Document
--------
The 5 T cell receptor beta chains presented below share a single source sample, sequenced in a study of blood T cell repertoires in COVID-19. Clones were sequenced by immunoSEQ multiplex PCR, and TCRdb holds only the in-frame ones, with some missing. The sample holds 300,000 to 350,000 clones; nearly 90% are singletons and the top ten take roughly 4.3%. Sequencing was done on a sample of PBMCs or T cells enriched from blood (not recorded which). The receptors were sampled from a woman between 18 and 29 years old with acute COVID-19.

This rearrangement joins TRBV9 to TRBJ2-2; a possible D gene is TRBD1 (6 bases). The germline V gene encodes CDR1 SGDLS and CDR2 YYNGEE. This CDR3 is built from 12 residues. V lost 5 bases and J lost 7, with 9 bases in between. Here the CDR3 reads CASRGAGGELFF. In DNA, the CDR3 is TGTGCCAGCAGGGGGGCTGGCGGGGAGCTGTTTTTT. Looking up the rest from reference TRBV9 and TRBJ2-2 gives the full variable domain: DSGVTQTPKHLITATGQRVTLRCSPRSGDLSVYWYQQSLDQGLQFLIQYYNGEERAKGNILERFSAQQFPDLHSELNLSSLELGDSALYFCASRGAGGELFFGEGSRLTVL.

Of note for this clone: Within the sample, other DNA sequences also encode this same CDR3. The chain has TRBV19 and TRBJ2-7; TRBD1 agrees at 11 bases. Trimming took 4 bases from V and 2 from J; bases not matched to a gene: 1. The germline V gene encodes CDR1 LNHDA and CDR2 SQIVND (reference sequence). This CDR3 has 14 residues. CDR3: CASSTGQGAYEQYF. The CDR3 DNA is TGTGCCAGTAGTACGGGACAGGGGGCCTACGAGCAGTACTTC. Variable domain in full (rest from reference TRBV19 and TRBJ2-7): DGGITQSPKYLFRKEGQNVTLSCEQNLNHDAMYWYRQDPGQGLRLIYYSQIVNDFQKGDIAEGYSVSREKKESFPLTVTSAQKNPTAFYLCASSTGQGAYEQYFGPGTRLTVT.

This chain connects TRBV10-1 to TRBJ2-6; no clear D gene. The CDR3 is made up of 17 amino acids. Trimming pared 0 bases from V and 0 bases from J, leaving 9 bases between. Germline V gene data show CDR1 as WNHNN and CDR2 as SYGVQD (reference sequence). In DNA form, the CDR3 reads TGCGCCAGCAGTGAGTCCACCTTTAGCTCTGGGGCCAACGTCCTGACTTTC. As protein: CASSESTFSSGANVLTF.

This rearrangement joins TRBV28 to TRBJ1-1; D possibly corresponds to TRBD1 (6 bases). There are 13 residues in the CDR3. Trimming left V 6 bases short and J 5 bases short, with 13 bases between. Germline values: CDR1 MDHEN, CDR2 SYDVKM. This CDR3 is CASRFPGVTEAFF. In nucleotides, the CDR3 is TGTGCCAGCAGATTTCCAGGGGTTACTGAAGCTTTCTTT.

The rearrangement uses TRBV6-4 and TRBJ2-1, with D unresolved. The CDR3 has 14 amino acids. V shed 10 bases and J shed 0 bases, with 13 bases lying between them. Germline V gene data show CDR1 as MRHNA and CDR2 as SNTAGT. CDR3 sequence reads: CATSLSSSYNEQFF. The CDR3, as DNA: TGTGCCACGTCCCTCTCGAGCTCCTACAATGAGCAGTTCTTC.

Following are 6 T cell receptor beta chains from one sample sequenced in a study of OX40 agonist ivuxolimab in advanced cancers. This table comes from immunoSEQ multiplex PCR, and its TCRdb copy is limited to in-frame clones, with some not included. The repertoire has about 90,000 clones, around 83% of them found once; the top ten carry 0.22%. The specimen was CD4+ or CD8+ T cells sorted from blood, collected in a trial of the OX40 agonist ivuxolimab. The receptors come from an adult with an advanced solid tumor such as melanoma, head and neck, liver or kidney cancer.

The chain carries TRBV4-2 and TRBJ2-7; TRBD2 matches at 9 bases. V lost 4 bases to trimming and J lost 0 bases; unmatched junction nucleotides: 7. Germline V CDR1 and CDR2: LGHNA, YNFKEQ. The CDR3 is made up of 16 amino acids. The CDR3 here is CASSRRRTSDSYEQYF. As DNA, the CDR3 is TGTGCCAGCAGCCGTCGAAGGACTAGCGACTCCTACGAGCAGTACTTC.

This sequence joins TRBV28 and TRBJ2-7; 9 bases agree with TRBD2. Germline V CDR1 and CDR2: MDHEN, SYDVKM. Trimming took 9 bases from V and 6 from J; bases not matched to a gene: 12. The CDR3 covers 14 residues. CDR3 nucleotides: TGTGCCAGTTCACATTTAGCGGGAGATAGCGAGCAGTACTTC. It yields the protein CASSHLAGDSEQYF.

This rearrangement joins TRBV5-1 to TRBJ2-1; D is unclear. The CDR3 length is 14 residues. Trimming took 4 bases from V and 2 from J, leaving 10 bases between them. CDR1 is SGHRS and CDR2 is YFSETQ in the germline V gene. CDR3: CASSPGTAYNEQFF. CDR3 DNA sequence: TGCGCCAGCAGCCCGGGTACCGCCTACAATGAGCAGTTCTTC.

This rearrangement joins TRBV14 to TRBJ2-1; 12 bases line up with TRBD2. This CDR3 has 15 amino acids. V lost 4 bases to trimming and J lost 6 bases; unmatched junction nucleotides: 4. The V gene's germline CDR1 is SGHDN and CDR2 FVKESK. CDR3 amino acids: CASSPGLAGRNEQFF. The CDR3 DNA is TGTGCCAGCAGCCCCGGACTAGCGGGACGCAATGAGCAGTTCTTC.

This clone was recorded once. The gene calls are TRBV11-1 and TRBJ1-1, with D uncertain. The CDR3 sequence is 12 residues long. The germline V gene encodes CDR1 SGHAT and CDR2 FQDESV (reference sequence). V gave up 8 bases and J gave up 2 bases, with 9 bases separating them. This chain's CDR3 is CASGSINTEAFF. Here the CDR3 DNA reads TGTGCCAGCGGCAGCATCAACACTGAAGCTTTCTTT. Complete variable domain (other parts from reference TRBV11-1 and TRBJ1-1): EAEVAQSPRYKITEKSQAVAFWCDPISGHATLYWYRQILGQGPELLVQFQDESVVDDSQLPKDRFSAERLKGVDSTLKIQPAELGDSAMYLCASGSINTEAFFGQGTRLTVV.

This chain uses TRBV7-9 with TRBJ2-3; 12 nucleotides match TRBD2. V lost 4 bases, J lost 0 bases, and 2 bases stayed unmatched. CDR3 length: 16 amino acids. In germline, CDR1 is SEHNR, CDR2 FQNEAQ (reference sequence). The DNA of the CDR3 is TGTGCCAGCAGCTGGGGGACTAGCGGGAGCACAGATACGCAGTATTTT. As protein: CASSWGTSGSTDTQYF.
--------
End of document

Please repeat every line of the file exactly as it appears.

The 5 T cell receptor beta chains presented below share a single source sample, sequenced in a study of blood T cell repertoires in COVID-19. Clones were sequenced by immunoSEQ multiplex PCR, and TCRdb holds only the in-frame ones, with some missing. The sample holds 300,000 to 350,000 clones; nearly 90% are singletons and the top ten take roughly 4.3%. Sequencing was done on a sample of PBMCs or T cells enriched from blood (not recorded which). The receptors were sampled from a woman between 18 and 29 years old with acute COVID-19.

This rearrangement joins TRBV9 to TRBJ2-2; a possible D gene is TRBD1 (6 bases). The germline V gene encodes CDR1 SGDLS and CDR2 YYNGEE. This CDR3 is built from 12 residues. V lost 5 bases and J lost 7, with 9 bases in between. Here the CDR3 reads CASRGAGGELFF. In DNA, the CDR3 is TGTGCCAGCAGGGGGGCTGGCGGGGAGCTGTTTTTT. Looking up the rest from reference TRBV9 and TRBJ2-2 gives the full variable domain: DSGVTQTPKHLITATGQRVTLRCSPRSGDLSVYWYQQSLDQGLQFLIQYYNGEERAKGNILERFSAQQFPDLHSELNLSSLELGDSALYFCASRGAGGELFFGEGSRLTVL.

Of note for this clone: Within the sample, other DNA sequences also encode this same CDR3. The chain has TRBV19 and TRBJ2-7; TRBD1 agrees at 11 bases. Trimming took 4 bases from V and 2 from J; bases not matched to a gene: 1. The germline V gene encodes CDR1 LNHDA and CDR2 SQIVND (reference sequence). This CDR3 has 14 residues. CDR3: CASSTGQGAYEQYF. The CDR3 DNA is TGTGCCAGTAGTACGGGACAGGGGGCCTACGAGCAGTACTTC. Variable domain in full (rest from reference TRBV19 and TRBJ2-7): DGGITQSPKYLFRKEGQNVTLSCEQNLNHDAMYWYRQDPGQGLRLIYYSQIVNDFQKGDIAEGYSVSREKKESFPLTVTSAQKNPTAFYLCASSTGQGAYEQYFGPGTRLTVT.

This chain connects TRBV10-1 to TRBJ2-6; no clear D gene. The CDR3 is made up of 17 amino acids. Trimming pared 0 bases from V and 0 bases from J, leaving 9 bases between. Germline V gene data show CDR1 as WNHNN and CDR2 as SYGVQD (reference sequence). In DNA form, the CDR3 reads TGCGCCAGCAGTGAGTCCACCTTTAGCTCTGGGGCCAACGTCCTGACTTTC. As protein: CASSESTFSSGANVLTF.

This rearrangement joins TRBV28 to TRBJ1-1; D possibly corresponds to TRBD1 (6 bases). There are 13 residues in the CDR3. Trimming left V 6 bases short and J 5 bases short, with 13 bases between. Germline values: CDR1 MDHEN, CDR2 SYDVKM. This CDR3 is CASRFPGVTEAFF. In nucleotides, the CDR3 is TGTGCCAGCAGATTTCCAGGGGTTACTGAAGCTTTCTTT.

The rearrangement uses TRBV6-4 and TRBJ2-1, with D unresolved. The CDR3 has 14 amino acids. V shed 10 bases and J shed 0 bases, with 13 bases lying between them. Germline V gene data show CDR1 as MRHNA and CDR2 as SNTAGT. CDR3 sequence reads: CATSLSSSYNEQFF. The CDR3, as DNA: TGTGCCACGTCCCTCTCGAGCTCCTACAATGAGCAGTTCTTC.

Following are 6 T cell receptor beta chains from one sample sequenced in a study of OX40 agonist ivuxolimab in advanced cancers. This table comes from immunoSEQ multiplex PCR, and its TCRdb copy is limited to in-frame clones, with some not included. The repertoire has about 90,000 clones, around 83% of them found once; the top ten carry 0.22%. The specimen was CD4+ or CD8+ T cells sorted from blood, collected in a trial of the OX40 agonist ivuxolimab. The receptors come from an adult with an advanced solid tumor such as melanoma, head and neck, liver or kidney cancer.

The chain carries TRBV4-2 and TRBJ2-7; TRBD2 matches at 9 bases. V lost 4 bases to trimming and J lost 0 bases; unmatched junction nucleotides: 7. Germline V CDR1 and CDR2: LGHNA, YNFKEQ. The CDR3 is made up of 16 amino acids. The CDR3 here is CASSRRRTSDSYEQYF. As DNA, the CDR3 is TGTGCCAGCAGCCGTCGAAGGACTAGCGACTCCTACGAGCAGTACTTC.

This sequence joins TRBV28 and TRBJ2-7; 9 bases agree with TRBD2. Germline V CDR1 and CDR2: MDHEN, SYDVKM. Trimming took 9 bases from V and 6 from J; bases not matched to a gene: 12. The CDR3 covers 14 residues. CDR3 nucleotides: TGTGCCAGTTCACATTTAGCGGGAGATAGCGAGCAGTACTTC. It yields the protein CASSHLAGDSEQYF.

This rearrangement joins TRBV5-1 to TRBJ2-1; D is unclear. The CDR3 length is 14 residues. Trimming took 4 bases from V and 2 from J, leaving 10 bases between them. CDR1 is SGHRS and CDR2 is YFSETQ in the germline V gene. CDR3: CASSPGTAYNEQFF. CDR3 DNA sequence: TGCGCCAGCAGCCCGGGTACCGCCTACAATGAGCAGTTCTTC.

This rearrangement joins TRBV14 to TRBJ2-1; 12 bases line up with TRBD2. This CDR3 has 15 amino acids. V lost 4 bases to trimming and J lost 6 bases; unmatched junction nucleotides: 4. The V gene's germline CDR1 is SGHDN and CDR2 FVKESK. CDR3 amino acids: CASSPGLAGRNEQFF. The CDR3 DNA is TGTGCCAGCAGCCCCGGACTAGCGGGACGCAATGAGCAGTTCTTC.

This clone was recorded once. The gene calls are TRBV11-1 and TRBJ1-1, with D uncertain. The CDR3 sequence is 12 residues long. The germline V gene encodes CDR1 SGHAT and CDR2 FQDESV (reference sequence). V gave up 8 bases and J gave up 2 bases, with 9 bases separating them. This chain's CDR3 is CASGSINTEAFF. Here the CDR3 DNA reads TGTGCCAGCGGCAGCATCAACACTGAAGCTTTCTTT. Complete variable domain (other parts from reference TRBV11-1 and TRBJ1-1): EAEVAQSPRYKITEKSQAVAFWCDPISGHATLYWYRQILGQGPELLVQFQDESVVDDSQLPKDRFSAERLKGVDSTLKIQPAELGDSAMYLCASGSINTEAFFGQGTRLTVV.

This chain uses TRBV7-9 with TRBJ2-3; 12 nucleotides match TRBD2. V lost 4 bases, J lost 0 bases, and 2 bases stayed unmatched. CDR3 length: 16 amino acids. In germline, CDR1 is SEHNR, CDR2 FQNEAQ (reference sequence). The DNA of the CDR3 is TGTGCCAGCAGCTGGGGGACTAGCGGGAGCACAGATACGCAGTATTTT. As protein: CASSWGTSGSTDTQYF.